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I enjoyed this book and the historical aspect of trying to figure out the family secrets. 

It was a fun, quick read. I liked the main character Olivia and how she felt connected to her family's land and despite all of the hardships fought to keep it.
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Though I've loved Barbara O'Neal's books in the past, this one was just OK for me. It was slow moving and I didn't get invested in the story. I was excited at the beginning but just didn't stay engaged throughout the book. I felt like it just kept going and then the ending was so abrupt. This will not keep me from reading future O'Neal books though--in general I love her books.
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Olivia Shaw has had a nasty bit of luck.  She was in a car accident and taken leave from her job as editor of a popular food magazine.  She moves in with her mother to recuperate and her mom dies of the flu.  Her boyfriend of 8 years is "busy" so she travels to England to see her mother's secret inheritance, a castle.  The place is falling apart and she decides to renovate and turn it into a B&B with the help of a new friend, Samir.  She discovers clues about her mother's past and soon is on a hunt for the truth about her mother.  Slow building but a good story.  I've read Barbara O'Neal before and enjoy her writing style. I received a copy of this ARC in exchange for a fair and honest review.
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Olivia has just lost her mother, but she is about to learn some shocking secrets. Her mother was an English Countess, and Olivia never knew! She lived her entire life thinking that her mother was just an artist, a friend, and a confidant. 
When she arrives in England to take a look over the estate and figure out what she is going to do, there are several issues to confront head on. Not only is her relationship at home falling apart, but she is alone, and treading water in territory that she has no clue as to navigate.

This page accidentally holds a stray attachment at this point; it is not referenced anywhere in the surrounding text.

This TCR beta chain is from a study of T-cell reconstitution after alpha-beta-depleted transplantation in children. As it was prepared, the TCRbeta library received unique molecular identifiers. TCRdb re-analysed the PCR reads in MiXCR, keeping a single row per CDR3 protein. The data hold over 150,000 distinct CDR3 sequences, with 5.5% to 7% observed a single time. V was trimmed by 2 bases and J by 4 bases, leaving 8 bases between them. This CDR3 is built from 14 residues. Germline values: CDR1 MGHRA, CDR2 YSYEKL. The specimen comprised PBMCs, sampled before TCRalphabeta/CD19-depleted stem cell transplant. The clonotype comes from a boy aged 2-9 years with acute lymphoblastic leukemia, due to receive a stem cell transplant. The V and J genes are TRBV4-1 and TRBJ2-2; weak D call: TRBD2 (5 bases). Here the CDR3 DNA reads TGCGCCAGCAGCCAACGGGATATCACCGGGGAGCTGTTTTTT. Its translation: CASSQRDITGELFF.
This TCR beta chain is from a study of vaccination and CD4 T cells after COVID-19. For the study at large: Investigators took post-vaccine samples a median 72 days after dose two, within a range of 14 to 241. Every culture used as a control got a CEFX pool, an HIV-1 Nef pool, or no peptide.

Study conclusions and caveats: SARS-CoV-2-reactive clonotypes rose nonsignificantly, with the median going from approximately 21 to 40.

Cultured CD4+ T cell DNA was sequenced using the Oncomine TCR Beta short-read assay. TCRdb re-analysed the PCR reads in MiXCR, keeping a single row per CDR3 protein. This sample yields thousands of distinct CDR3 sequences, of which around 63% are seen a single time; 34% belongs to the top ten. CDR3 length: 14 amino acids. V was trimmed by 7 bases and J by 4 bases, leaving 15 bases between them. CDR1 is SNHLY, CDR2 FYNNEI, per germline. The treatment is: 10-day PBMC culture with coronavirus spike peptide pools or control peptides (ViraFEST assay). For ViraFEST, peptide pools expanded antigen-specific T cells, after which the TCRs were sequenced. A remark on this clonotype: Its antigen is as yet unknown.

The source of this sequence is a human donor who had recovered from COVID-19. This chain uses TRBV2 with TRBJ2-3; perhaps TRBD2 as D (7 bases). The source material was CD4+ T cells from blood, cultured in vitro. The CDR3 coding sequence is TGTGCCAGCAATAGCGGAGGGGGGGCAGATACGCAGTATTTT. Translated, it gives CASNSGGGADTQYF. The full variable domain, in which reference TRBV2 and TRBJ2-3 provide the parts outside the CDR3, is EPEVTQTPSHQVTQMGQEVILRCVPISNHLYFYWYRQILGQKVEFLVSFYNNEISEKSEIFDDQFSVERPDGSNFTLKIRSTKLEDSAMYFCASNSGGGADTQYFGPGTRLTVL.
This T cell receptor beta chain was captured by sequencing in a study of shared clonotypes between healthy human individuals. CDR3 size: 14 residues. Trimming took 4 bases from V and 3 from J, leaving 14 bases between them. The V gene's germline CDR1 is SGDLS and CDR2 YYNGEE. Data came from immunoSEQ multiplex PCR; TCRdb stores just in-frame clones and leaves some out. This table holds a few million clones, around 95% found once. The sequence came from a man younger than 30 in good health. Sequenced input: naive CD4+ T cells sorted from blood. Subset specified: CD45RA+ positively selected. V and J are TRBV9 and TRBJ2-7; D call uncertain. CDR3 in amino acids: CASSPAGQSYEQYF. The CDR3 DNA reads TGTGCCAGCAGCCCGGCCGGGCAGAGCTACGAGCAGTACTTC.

When her kindly older neighbor takes her under his wing, she begins to learn and understand more about the life that she has been thrust into. But her mother did not let things just lie - there are secrets and decades old skeletons to uncover.
Olivia must decide if she will rise to the challenge of becoming the Countess of Rosemere or if she will sell out and abandon the past that her mother fled from...

This was an interesting read. It held my attention from the beginning. Enjoyed reading through and getting to dive into a different world all together.
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This started out really strong for me. An American girl's mother dies and she inherits an old crumbling English country manor. She has no idea of her mother's gentry background or the circumstances as to why her mother left England so long ago. I loved the setting of this book. I loved the idea of it. So many family secrets to uncover.

However, I just felt that the build-up was slow and then the secrets were all revealed too fast and were too neatly tied up.

I think this was more of a 2 1/2 stars for me. It just did not entice me as I thought it would.
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When several of my favorite things in books (or life) - a picturesque English countryside, an broody British Indian man, a crumbling manor house in desperate need of repair, family skeletons and an older woman- younger man romance - are paired with a gripping prose, how could I help but devour the book in one sitting? 
A thoroughly enjoyable read.
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At 38 years of age Olivia Shaw, a successful editor of a food magazine has inherited Rosemere Priory from her English mother. Born and raised in America, Olivia knew nothing of her mother’s previous life, especially the fact that her mother was actually Lady Caroline Shaw, or of her uncle Lord Shaw, Earle of Rosemere who disappeared many years ago. Olivia travels to England with the view to sell the property but even steeped in superstition and a curse, she falls under the spell of the house. 

 I found this was such a refreshing read. I really liked the character of Olivia and loved the friendships she made as she finds her way in this new world. For myself, I found the side storyline with her ex fiancé a distraction and I felt the novel would have held up well without it. With its slight gothic feel, family mystery, references to food, new friendships and some romance, it had everything I enjoy in a story and wouldn’t hesitate to recommend it.

Thank you to Netgalley and the Publisher for an ARC to read.
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Barbara O'neal has done it again--you'll fall into this lush, wonderful story!